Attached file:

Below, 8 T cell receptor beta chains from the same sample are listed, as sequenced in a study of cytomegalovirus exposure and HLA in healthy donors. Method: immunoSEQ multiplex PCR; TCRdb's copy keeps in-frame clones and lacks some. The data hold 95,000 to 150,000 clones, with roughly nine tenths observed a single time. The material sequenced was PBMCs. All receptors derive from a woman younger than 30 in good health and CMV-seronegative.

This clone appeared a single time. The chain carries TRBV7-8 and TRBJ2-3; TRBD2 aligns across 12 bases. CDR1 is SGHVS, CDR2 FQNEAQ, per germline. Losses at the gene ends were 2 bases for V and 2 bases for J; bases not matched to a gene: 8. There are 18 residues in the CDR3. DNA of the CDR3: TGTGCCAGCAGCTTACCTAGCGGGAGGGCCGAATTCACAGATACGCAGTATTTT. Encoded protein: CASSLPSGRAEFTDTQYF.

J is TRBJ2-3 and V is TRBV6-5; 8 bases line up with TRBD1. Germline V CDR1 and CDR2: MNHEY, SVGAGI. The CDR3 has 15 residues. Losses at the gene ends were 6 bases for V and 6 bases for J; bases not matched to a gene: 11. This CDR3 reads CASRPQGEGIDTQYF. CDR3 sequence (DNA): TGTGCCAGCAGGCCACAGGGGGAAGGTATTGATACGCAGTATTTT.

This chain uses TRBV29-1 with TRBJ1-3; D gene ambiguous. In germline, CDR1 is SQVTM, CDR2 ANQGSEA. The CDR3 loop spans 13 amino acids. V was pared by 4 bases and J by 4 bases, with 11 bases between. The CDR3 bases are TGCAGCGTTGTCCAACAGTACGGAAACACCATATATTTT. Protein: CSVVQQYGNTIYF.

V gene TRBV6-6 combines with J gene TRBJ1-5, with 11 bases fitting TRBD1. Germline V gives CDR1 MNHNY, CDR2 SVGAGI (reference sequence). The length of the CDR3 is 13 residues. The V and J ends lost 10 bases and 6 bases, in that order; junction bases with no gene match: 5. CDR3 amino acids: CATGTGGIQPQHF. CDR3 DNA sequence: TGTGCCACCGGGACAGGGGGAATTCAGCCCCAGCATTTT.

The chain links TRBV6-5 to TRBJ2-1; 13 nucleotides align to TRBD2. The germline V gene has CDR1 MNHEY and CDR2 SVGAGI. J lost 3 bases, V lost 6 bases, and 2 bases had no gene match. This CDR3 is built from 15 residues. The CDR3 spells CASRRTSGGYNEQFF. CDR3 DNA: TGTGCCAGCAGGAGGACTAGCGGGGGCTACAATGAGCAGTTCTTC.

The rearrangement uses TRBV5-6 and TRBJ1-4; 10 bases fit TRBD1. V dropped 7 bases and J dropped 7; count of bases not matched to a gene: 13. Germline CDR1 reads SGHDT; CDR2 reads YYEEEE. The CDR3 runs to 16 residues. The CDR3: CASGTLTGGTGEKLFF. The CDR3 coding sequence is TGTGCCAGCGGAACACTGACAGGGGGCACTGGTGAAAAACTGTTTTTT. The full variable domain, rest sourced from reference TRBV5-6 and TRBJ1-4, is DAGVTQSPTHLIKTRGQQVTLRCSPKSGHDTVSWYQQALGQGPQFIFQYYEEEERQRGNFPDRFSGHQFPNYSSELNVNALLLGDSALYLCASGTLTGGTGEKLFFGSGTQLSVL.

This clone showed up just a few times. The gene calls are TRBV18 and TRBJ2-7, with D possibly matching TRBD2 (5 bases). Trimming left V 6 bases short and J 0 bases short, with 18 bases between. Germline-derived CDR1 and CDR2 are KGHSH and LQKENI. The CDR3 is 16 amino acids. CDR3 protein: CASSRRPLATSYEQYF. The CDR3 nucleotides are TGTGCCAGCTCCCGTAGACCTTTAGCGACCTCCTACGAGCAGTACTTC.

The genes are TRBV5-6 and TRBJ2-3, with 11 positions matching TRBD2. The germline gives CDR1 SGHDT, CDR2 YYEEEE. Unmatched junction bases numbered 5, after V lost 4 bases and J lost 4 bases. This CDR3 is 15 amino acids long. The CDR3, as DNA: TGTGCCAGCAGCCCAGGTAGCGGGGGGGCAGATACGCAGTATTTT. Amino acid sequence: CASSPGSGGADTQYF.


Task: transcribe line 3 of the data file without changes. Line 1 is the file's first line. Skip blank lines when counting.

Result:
J is TRBJ2-3 and V is TRBV6-5; 8 bases line up with TRBD1. Germline V CDR1 and CDR2: MNHEY, SVGAGI. The CDR3 has 15 residues. Losses at the gene ends were 6 bases for V and 6 bases for J; bases not matched to a gene: 11. This CDR3 reads CASRPQGEGIDTQYF. CDR3 sequence (DNA): TGTGCCAGCAGGCCACAGGGGGAAGGTATTGATACGCAGTATTTT.